A lawsuit wants the City of Fort Myers to pay more than $500 million for dumping toxic sludge in the Dunbar community.
The city used a field bounded by Henderson Avenue on the west, Midway Avenue on the east, Jeffcott Street on the south and South Street on the north, to dump sludge for decades in the 1960s.
Arsenic was discovered at the site in 2007, and in the groundwater there in 2012, but those results didn’t become public until early 2017.
The suit filed by Attorney Ralf Brookes lists Deretha Miller, Luetricia Freeman Becker, Ralph Henry, and Noemy Rodriguez as plaintiffs, individually, and on behalf of residents of Dunbar against the city.
“You can’t just open-dump this stuff into pits in the ground, especially when you’re in a residential neighborhood,” Brookes said. “They should have never brought the arsenic here and put it in an open dump without a fence, without a liner, without a licensed landfill.”
The plaintiffs are asking for civil penalties of $37,500 per day for each day of the violation, since 1979 when a law prohibiting open dumping was enacted. Brookes said they want to use the money for remediation and medical monitoring.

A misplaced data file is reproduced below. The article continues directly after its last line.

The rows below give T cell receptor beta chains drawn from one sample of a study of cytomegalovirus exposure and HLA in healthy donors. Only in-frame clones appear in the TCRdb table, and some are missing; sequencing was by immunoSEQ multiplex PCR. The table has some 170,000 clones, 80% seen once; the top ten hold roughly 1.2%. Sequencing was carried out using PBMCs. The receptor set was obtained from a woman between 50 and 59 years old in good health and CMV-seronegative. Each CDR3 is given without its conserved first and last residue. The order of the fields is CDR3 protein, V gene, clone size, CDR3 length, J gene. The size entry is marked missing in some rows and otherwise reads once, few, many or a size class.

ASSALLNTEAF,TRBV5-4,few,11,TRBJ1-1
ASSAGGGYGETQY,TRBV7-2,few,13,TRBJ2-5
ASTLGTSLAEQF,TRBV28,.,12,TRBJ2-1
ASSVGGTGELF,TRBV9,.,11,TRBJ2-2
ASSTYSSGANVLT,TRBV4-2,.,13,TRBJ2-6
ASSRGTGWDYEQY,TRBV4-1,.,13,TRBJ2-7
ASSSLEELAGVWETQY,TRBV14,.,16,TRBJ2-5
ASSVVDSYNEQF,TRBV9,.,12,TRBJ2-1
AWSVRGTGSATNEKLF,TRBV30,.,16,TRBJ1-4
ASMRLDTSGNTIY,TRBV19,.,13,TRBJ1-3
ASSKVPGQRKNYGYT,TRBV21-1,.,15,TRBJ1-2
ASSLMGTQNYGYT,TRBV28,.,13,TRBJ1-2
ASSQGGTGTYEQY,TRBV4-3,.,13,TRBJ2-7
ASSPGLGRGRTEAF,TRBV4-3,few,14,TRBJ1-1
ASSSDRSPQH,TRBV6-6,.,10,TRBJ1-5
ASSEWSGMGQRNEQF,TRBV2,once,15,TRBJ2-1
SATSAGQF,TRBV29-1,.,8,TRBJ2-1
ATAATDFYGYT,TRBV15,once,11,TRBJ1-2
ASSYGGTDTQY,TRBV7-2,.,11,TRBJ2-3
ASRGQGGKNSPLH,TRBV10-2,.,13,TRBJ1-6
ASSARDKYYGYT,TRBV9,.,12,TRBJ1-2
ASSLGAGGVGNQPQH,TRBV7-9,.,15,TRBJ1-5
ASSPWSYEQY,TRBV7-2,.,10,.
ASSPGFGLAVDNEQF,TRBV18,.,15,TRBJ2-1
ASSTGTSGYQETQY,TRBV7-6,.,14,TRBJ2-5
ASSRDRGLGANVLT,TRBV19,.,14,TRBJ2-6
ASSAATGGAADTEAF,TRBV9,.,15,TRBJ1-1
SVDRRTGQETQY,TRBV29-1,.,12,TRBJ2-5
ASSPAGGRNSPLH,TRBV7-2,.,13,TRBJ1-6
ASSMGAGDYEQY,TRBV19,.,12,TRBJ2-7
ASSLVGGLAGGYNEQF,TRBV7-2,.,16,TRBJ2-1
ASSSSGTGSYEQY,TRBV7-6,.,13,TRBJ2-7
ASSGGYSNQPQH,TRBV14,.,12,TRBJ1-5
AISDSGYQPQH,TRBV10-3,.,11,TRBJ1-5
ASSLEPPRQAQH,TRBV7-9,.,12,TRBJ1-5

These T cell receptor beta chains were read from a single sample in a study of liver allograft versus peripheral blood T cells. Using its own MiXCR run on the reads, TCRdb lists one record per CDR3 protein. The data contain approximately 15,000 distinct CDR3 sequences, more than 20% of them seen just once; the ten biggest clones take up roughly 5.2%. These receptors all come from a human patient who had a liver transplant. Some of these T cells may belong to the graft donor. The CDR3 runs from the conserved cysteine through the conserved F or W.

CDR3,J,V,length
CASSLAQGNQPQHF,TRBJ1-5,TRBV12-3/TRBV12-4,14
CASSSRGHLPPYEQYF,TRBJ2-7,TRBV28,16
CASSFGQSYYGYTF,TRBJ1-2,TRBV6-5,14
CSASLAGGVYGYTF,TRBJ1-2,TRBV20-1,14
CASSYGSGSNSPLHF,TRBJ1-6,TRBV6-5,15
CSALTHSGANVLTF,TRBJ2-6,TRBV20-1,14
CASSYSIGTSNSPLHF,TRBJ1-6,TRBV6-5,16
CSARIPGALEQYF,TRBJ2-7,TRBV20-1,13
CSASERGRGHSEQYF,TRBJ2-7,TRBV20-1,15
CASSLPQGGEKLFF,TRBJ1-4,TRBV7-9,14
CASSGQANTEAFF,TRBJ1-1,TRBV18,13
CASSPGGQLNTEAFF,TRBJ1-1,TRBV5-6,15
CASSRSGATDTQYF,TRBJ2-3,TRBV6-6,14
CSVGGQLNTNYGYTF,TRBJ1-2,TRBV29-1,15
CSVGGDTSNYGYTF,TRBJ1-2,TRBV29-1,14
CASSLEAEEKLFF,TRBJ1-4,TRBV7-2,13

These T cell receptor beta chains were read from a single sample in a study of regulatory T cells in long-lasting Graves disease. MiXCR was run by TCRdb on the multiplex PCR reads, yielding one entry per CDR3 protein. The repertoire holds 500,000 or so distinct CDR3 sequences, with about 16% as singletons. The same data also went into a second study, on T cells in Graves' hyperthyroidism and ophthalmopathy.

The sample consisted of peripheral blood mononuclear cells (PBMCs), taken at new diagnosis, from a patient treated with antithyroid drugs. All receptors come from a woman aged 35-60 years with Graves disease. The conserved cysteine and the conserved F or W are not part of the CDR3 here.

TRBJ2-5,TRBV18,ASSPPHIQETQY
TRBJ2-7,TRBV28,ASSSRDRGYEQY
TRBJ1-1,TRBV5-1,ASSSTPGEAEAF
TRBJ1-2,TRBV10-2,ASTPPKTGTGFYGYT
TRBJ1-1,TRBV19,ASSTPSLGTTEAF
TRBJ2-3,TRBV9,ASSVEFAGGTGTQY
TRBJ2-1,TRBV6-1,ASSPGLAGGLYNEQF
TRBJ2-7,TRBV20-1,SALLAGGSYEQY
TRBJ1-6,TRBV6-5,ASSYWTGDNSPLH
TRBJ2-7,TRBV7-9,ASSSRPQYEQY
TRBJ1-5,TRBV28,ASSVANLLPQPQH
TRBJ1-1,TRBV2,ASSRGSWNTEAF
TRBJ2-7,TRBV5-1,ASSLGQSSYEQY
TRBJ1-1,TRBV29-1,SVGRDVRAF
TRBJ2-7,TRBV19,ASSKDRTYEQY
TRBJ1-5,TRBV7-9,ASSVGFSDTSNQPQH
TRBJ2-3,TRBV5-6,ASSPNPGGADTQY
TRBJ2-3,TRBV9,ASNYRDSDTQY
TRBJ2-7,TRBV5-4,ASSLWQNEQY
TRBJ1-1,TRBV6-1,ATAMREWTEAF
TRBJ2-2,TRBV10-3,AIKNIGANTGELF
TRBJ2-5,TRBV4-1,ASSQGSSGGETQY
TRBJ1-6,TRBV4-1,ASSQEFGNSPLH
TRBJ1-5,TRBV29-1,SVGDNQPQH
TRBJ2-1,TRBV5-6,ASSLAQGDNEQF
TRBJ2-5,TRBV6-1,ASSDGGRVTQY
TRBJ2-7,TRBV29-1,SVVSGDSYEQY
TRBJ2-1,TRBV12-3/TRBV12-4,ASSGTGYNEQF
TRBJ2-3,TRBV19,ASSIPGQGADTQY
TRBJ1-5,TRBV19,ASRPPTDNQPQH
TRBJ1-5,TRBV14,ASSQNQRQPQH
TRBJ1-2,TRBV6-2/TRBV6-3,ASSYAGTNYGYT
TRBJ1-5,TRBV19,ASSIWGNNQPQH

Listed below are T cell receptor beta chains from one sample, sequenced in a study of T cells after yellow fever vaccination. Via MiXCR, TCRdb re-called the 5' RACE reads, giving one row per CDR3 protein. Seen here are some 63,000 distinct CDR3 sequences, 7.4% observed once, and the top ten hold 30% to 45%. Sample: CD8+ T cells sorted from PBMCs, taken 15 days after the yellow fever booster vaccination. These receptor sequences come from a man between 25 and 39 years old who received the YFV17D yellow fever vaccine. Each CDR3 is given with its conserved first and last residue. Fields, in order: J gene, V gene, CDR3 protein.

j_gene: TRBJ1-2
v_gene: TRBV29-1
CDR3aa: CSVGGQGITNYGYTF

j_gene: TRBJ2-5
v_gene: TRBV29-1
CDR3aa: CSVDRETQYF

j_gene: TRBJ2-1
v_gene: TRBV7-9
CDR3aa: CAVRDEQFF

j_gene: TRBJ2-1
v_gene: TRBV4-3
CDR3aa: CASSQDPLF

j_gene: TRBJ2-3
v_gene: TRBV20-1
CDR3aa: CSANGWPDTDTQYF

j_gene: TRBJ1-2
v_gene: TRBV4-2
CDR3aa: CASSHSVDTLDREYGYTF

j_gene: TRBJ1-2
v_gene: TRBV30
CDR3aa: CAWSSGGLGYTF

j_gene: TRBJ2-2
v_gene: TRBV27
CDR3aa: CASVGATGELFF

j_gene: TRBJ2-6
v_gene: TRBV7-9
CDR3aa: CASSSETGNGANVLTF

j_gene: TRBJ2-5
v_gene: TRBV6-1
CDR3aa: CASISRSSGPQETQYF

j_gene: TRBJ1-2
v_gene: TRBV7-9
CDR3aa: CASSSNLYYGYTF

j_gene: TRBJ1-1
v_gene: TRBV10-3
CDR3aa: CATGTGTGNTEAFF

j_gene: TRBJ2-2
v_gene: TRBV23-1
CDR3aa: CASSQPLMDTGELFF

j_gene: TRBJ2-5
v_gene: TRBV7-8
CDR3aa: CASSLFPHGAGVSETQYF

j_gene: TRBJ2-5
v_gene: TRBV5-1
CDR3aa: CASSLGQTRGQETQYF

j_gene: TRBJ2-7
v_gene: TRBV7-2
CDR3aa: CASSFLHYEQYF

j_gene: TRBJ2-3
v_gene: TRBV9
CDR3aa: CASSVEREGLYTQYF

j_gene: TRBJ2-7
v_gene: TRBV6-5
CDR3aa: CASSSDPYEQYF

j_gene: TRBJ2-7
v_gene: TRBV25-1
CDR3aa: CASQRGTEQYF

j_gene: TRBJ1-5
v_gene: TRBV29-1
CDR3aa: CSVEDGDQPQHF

The lawsuit will represent more than 200 residents of the Dunbar community living near the toxic site.
SERIES: Click here for complete coverage of Dunbar toxic sludge site
“We think it will take millions of dollars to clean up this site appropriately and establish a medical monitoring program to the residents that were affected who were never told they were exposed to arsenic,” Brookes said.
The lawsuit, which was filed on Friday, could take up to two years in federal court, according to Brookes.
The suit alleges in part:
“During the 1960s and 1970s, the City pumped water from wells in Lee County near the Dunbar neighborhood for use as drinking water and treated that water with lime to remove contaminants. During part of that time, the City pumped water from the Caloosahatchee River and discharged it onto the surface of the ground at the wells in order to recharge the well field.”
The City dumped at least 25,000 cubic yards of sludge on the Dunbar Site over the course of several years, in some places at least ten (10) feet deep.”
It also asks a judge to force the city to clean up the site and aquifer and fund a medical monitoring program for any side effects from the arsenic in the soil.
WINK News reached out to Fort Myers Mayor Randy Henderson who would not comment on the matter, and City Manager Saeed Kazemi has yet to respond.
CORRECTION: An earlier version of this story underestimated the requested civil penalties amount in the lawsuit.